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June 07, 2024

Pharmacy closures leave Black, Latino neighborhoods without access to services, AP analysis finds

In cities across the U.S., major retail pharmacies have closed hundreds of stores over the past few years and independents can’t always afford to stay open, leaving residents of color without easy access to not only prescriptions but also fundamental public health services like vaccinations, over-the-counter medicines and even food (Source: “In cities across the US, Black and Latino neighborhoods have less access to pharmacies,” Associated Press, June 4).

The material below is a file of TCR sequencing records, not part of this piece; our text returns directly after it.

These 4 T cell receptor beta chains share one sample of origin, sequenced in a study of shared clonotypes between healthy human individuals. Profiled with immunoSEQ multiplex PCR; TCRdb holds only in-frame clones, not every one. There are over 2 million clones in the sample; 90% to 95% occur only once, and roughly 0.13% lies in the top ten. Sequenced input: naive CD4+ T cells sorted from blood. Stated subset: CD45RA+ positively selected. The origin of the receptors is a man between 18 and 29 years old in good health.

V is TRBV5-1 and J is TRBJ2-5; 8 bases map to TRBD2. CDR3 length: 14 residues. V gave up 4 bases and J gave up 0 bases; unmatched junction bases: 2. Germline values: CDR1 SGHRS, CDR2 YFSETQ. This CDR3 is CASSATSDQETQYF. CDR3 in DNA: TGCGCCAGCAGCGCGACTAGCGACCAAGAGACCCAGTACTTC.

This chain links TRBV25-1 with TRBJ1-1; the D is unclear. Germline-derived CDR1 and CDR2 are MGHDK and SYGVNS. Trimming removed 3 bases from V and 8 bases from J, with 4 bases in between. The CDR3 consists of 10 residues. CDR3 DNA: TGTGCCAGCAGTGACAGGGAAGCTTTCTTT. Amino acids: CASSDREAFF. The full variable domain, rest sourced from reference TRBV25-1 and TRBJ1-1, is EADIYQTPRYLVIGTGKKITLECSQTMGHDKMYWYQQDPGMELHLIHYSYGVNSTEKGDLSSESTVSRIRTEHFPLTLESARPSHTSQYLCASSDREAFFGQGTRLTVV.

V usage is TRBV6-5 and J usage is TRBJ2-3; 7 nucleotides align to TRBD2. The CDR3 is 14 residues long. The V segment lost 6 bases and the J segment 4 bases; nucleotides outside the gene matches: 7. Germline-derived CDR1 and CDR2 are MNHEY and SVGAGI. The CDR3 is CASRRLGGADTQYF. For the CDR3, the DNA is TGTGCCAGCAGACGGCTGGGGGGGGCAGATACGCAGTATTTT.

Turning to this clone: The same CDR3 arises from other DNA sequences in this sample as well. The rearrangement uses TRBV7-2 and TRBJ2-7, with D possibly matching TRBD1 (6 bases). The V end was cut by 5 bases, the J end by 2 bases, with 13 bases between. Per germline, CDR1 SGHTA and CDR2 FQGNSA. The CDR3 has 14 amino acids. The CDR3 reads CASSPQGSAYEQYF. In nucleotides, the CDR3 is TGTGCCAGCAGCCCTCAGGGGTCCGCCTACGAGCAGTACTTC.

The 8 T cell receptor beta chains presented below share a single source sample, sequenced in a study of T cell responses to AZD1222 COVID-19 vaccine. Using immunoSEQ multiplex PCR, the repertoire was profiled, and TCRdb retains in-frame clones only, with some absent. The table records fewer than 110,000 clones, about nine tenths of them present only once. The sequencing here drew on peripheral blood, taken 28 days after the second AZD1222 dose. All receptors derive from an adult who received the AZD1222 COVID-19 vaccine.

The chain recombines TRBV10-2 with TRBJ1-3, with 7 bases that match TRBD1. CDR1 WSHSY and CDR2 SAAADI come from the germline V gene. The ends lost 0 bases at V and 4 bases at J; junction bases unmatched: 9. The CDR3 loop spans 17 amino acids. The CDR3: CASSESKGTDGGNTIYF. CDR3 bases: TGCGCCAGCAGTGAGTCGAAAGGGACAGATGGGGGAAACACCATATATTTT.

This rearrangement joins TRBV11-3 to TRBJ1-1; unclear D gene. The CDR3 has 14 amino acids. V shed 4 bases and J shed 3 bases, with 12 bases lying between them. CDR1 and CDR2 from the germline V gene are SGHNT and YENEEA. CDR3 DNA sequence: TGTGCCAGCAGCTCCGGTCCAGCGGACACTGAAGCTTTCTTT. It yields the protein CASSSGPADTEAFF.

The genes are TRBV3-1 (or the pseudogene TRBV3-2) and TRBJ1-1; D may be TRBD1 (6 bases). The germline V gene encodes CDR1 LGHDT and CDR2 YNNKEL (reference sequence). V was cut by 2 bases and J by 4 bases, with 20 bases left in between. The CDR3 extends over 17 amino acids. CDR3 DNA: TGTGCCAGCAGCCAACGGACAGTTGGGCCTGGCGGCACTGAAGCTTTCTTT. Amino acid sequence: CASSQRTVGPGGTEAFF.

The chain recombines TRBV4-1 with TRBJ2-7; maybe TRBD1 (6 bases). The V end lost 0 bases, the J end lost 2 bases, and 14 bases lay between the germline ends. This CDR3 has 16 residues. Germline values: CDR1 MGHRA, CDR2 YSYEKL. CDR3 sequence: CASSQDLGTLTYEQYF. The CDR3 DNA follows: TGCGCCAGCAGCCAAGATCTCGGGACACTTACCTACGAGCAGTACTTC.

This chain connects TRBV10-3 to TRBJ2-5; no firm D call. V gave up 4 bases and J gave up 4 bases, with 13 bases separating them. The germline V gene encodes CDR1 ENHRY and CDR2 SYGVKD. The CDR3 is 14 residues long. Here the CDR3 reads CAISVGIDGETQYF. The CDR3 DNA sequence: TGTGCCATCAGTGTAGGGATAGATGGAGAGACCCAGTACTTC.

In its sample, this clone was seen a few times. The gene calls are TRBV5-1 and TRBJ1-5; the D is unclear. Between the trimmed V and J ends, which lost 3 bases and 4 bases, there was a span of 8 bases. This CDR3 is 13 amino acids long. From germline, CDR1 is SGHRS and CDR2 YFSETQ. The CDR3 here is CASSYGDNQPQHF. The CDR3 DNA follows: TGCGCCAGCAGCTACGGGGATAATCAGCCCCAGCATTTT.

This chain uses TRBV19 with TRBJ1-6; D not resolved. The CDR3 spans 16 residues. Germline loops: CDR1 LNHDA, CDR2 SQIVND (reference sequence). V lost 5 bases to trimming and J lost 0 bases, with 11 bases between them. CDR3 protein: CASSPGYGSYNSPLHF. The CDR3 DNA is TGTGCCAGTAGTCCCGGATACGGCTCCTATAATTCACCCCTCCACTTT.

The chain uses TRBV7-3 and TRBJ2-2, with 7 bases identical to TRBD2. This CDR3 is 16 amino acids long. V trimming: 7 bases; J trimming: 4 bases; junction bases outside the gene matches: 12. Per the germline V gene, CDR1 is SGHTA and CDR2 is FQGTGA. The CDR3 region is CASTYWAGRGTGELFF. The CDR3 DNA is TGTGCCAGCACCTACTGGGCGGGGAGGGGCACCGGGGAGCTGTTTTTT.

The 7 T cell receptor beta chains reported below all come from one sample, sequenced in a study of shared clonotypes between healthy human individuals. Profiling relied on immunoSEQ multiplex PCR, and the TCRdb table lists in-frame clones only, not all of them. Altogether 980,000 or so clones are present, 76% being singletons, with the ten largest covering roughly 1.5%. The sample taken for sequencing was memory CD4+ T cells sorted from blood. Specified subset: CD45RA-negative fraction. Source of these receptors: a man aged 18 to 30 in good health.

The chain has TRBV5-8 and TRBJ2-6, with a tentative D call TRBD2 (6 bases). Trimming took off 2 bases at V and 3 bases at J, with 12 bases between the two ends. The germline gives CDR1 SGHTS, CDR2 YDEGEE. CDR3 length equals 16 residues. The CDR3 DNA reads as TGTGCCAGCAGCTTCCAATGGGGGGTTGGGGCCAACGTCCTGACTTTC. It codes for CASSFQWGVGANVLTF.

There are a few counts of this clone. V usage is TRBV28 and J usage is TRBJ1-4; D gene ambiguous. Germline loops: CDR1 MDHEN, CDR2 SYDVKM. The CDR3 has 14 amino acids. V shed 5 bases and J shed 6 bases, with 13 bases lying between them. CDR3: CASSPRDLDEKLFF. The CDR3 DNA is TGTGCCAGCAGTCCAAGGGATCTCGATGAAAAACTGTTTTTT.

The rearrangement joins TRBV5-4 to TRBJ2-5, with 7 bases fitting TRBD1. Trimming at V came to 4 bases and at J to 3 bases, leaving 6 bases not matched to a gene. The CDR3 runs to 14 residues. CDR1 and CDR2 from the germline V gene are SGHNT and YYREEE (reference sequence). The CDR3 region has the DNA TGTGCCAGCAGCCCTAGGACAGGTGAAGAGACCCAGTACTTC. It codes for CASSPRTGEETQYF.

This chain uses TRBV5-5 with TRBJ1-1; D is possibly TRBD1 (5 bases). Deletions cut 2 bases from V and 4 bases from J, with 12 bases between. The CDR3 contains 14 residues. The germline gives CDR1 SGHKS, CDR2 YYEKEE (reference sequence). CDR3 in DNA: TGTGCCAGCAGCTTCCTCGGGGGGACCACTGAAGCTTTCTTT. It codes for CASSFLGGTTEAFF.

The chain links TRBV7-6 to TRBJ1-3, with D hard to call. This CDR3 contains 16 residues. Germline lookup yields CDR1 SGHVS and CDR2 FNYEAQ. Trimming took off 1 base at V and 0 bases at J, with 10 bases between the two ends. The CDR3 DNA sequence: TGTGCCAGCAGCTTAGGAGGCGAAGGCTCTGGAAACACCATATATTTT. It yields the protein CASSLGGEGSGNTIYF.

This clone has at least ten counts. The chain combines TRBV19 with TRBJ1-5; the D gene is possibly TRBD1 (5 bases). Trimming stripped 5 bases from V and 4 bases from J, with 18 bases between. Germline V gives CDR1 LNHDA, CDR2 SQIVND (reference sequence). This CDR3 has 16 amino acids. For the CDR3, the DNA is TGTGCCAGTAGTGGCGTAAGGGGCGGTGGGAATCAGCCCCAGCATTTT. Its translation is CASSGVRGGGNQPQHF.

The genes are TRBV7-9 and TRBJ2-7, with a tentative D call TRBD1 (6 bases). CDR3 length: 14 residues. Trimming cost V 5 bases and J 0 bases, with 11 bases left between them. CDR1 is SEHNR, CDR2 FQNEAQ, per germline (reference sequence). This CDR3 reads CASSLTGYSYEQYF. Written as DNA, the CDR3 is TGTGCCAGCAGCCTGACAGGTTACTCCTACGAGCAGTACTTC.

Closures create “a situation where there’s not just (a lack of) investment in terms of pharmacy development and expansion, but there’s no incentive to stay in those neighborhoods,” said Dima Qato, a professor of clinical pharmacy at the University of Southern California who has studied pharmacy access.

An Associated Press analysis of licensing data from 44 states, data from the National Council for Prescription Drug Programs and the American Community Survey shows residents of neighborhoods that are majority Black and Hispanic have fewer pharmacies per capita than people who live in mostly white neighborhoods.